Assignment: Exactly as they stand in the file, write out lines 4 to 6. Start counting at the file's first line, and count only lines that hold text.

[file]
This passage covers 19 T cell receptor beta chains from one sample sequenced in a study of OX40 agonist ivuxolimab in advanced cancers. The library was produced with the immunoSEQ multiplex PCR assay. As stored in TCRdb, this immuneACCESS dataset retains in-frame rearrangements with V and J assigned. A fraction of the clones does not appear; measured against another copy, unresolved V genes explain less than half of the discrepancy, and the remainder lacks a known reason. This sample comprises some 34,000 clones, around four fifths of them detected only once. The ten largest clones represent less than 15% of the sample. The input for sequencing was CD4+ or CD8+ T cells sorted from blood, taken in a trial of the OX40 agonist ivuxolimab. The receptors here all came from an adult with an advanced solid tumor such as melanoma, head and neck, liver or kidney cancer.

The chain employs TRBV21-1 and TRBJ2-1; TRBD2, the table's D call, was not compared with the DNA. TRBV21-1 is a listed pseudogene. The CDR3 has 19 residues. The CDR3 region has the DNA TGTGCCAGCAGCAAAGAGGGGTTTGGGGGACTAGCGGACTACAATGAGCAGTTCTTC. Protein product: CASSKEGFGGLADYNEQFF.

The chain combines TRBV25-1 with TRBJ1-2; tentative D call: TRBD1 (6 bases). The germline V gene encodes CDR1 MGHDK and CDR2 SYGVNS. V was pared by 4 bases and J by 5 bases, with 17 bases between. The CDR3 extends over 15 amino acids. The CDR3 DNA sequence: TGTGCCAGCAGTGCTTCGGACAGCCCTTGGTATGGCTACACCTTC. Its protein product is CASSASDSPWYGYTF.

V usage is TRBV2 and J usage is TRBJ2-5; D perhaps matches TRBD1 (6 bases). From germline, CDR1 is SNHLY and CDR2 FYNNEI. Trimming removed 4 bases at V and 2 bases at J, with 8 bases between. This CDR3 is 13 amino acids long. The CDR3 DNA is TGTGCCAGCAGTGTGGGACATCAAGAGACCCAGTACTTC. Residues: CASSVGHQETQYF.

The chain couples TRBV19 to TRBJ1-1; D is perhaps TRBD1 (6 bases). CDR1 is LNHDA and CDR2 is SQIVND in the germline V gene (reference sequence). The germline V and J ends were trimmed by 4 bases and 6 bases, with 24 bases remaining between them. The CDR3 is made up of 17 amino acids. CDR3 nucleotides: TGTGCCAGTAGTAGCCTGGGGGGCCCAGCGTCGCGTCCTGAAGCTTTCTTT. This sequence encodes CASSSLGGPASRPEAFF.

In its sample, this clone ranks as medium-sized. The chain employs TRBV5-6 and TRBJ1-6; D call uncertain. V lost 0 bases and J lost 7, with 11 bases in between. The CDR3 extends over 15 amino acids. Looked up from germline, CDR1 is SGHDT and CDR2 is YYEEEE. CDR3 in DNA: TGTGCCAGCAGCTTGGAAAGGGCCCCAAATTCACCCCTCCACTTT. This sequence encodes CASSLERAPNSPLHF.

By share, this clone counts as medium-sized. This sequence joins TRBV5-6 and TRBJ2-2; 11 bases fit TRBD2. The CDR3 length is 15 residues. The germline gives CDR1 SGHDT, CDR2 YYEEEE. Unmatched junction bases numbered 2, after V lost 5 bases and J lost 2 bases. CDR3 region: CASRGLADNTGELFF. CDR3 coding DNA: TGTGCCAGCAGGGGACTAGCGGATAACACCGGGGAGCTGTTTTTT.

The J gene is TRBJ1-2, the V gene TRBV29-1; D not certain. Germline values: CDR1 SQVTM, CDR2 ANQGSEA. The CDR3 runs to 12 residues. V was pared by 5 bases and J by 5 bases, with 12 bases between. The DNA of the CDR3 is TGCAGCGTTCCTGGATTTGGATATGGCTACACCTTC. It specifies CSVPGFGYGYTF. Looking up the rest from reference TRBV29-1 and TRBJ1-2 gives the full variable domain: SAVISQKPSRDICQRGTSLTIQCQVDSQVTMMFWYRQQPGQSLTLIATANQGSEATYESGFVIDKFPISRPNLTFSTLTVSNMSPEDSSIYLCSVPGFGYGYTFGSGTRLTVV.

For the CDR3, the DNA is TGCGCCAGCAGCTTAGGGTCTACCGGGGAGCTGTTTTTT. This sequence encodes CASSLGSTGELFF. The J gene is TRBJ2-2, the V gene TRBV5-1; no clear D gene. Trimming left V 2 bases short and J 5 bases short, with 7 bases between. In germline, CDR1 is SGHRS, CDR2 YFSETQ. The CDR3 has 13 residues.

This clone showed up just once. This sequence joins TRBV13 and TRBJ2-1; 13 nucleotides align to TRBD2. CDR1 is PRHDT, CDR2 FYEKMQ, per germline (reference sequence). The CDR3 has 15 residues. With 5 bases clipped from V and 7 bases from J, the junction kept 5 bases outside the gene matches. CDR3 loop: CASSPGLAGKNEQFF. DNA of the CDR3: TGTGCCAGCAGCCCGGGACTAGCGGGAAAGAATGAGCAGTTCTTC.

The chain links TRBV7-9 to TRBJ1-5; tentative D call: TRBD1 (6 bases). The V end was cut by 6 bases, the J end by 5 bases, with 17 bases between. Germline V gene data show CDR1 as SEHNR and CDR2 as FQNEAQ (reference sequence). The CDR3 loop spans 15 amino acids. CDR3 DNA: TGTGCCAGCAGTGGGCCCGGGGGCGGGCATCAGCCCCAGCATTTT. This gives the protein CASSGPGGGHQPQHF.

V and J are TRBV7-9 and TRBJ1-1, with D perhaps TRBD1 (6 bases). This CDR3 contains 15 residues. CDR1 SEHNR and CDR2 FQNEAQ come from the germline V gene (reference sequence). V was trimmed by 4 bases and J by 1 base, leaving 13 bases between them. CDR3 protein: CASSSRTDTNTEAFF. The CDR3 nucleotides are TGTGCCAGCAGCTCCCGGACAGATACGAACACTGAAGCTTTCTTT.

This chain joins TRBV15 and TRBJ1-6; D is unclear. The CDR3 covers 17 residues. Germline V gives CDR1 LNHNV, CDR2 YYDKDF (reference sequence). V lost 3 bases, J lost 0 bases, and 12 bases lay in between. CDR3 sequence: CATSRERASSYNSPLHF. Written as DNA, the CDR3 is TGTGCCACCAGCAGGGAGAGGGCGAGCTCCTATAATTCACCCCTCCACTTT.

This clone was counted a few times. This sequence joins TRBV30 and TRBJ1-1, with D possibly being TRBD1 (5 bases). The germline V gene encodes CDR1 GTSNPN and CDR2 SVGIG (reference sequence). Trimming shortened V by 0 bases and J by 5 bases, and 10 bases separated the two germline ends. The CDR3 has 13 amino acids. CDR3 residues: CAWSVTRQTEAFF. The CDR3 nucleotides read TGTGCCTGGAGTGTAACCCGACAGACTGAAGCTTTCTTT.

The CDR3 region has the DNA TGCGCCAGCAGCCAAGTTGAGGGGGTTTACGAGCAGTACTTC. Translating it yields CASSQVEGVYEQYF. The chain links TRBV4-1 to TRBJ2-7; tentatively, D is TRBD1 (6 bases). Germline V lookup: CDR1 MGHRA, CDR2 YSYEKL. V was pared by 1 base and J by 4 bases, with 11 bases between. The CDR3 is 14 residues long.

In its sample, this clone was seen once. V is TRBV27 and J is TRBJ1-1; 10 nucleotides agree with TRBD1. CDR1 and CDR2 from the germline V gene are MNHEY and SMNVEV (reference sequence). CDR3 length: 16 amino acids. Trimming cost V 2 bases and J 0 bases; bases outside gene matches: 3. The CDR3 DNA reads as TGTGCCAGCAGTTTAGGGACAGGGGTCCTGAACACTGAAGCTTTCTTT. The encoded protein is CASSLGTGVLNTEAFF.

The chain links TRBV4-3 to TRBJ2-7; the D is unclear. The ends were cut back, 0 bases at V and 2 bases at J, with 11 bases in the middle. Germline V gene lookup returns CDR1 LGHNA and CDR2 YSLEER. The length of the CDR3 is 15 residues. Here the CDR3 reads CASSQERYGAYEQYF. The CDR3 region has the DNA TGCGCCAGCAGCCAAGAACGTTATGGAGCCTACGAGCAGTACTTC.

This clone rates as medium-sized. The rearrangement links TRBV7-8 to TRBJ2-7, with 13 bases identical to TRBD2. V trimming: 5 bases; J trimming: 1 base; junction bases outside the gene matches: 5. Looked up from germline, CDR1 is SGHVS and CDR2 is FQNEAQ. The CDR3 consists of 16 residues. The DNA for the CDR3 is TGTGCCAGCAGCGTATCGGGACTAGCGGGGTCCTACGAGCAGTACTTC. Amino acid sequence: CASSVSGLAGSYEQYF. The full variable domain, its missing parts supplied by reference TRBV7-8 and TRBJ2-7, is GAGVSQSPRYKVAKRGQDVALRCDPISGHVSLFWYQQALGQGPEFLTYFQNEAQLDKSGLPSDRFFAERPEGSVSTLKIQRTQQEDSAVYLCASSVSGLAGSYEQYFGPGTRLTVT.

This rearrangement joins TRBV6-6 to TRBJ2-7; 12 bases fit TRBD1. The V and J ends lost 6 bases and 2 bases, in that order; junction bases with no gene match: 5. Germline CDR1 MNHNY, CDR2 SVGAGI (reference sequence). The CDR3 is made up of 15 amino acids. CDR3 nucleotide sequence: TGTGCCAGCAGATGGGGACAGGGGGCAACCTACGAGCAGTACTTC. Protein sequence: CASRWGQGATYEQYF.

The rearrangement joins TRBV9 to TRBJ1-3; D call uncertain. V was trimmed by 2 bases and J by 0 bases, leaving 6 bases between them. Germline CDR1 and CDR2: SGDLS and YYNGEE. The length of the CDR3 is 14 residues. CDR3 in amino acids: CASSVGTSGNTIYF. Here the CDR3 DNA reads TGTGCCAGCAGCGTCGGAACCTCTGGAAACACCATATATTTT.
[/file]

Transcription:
V usage is TRBV2 and J usage is TRBJ2-5; D perhaps matches TRBD1 (6 bases). From germline, CDR1 is SNHLY and CDR2 FYNNEI. Trimming removed 4 bases at V and 2 bases at J, with 8 bases between. This CDR3 is 13 amino acids long. The CDR3 DNA is TGTGCCAGCAGTGTGGGACATCAAGAGACCCAGTACTTC. Residues: CASSVGHQETQYF.

The chain couples TRBV19 to TRBJ1-1; D is perhaps TRBD1 (6 bases). CDR1 is LNHDA and CDR2 is SQIVND in the germline V gene (reference sequence). The germline V and J ends were trimmed by 4 bases and 6 bases, with 24 bases remaining between them. The CDR3 is made up of 17 amino acids. CDR3 nucleotides: TGTGCCAGTAGTAGCCTGGGGGGCCCAGCGTCGCGTCCTGAAGCTTTCTTT. This sequence encodes CASSSLGGPASRPEAFF.

In its sample, this clone ranks as medium-sized. The chain employs TRBV5-6 and TRBJ1-6; D call uncertain. V lost 0 bases and J lost 7, with 11 bases in between. The CDR3 extends over 15 amino acids. Looked up from germline, CDR1 is SGHDT and CDR2 is YYEEEE. CDR3 in DNA: TGTGCCAGCAGCTTGGAAAGGGCCCCAAATTCACCCCTCCACTTT. This sequence encodes CASSLERAPNSPLHF.